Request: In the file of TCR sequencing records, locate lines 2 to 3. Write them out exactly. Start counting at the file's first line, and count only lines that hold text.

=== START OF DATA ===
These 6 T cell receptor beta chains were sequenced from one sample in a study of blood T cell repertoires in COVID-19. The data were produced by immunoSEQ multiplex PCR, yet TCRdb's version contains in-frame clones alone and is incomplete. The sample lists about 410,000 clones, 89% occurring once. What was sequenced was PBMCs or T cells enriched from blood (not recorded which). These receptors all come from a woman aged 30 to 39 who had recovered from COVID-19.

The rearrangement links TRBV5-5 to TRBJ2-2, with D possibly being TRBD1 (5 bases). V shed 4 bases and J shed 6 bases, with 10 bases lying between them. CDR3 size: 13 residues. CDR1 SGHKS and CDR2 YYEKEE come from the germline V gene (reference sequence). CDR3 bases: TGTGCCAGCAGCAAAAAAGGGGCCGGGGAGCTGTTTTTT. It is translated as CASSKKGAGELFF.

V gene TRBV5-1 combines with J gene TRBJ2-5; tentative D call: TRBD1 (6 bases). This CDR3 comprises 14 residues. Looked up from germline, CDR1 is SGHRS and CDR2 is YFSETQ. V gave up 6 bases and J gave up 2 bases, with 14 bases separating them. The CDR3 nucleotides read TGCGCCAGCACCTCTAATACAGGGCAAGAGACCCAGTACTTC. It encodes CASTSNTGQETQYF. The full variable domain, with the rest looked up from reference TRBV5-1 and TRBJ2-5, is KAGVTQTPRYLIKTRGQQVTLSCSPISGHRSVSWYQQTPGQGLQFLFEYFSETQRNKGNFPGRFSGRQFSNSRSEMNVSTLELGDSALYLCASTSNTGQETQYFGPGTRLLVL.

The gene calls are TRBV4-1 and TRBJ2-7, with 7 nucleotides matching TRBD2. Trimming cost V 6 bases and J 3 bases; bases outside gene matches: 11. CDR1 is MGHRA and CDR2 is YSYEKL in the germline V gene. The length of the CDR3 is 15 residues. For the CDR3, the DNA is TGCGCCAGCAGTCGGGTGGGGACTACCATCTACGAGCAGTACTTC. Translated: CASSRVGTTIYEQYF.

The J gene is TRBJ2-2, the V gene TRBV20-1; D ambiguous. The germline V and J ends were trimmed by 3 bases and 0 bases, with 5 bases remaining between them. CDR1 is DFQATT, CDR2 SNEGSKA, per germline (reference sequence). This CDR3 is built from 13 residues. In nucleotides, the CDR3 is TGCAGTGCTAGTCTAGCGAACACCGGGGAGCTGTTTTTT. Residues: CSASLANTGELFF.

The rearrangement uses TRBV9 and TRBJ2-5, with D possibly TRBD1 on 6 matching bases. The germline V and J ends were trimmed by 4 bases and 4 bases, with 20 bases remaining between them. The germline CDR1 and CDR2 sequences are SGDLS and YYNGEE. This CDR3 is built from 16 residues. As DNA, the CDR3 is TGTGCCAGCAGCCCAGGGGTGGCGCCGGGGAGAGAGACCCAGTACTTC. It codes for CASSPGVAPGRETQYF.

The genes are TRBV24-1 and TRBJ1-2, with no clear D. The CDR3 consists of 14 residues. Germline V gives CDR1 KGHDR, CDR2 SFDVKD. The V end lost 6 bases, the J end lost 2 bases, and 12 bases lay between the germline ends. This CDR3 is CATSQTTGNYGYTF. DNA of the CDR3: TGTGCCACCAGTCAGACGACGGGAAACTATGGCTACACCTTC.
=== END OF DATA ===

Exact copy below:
The rearrangement links TRBV5-5 to TRBJ2-2, with D possibly being TRBD1 (5 bases). V shed 4 bases and J shed 6 bases, with 10 bases lying between them. CDR3 size: 13 residues. CDR1 SGHKS and CDR2 YYEKEE come from the germline V gene (reference sequence). CDR3 bases: TGTGCCAGCAGCAAAAAAGGGGCCGGGGAGCTGTTTTTT. It is translated as CASSKKGAGELFF.

V gene TRBV5-1 combines with J gene TRBJ2-5; tentative D call: TRBD1 (6 bases). This CDR3 comprises 14 residues. Looked up from germline, CDR1 is SGHRS and CDR2 is YFSETQ. V gave up 6 bases and J gave up 2 bases, with 14 bases separating them. The CDR3 nucleotides read TGCGCCAGCACCTCTAATACAGGGCAAGAGACCCAGTACTTC. It encodes CASTSNTGQETQYF. The full variable domain, with the rest looked up from reference TRBV5-1 and TRBJ2-5, is KAGVTQTPRYLIKTRGQQVTLSCSPISGHRSVSWYQQTPGQGLQFLFEYFSETQRNKGNFPGRFSGRQFSNSRSEMNVSTLELGDSALYLCASTSNTGQETQYFGPGTRLLVL.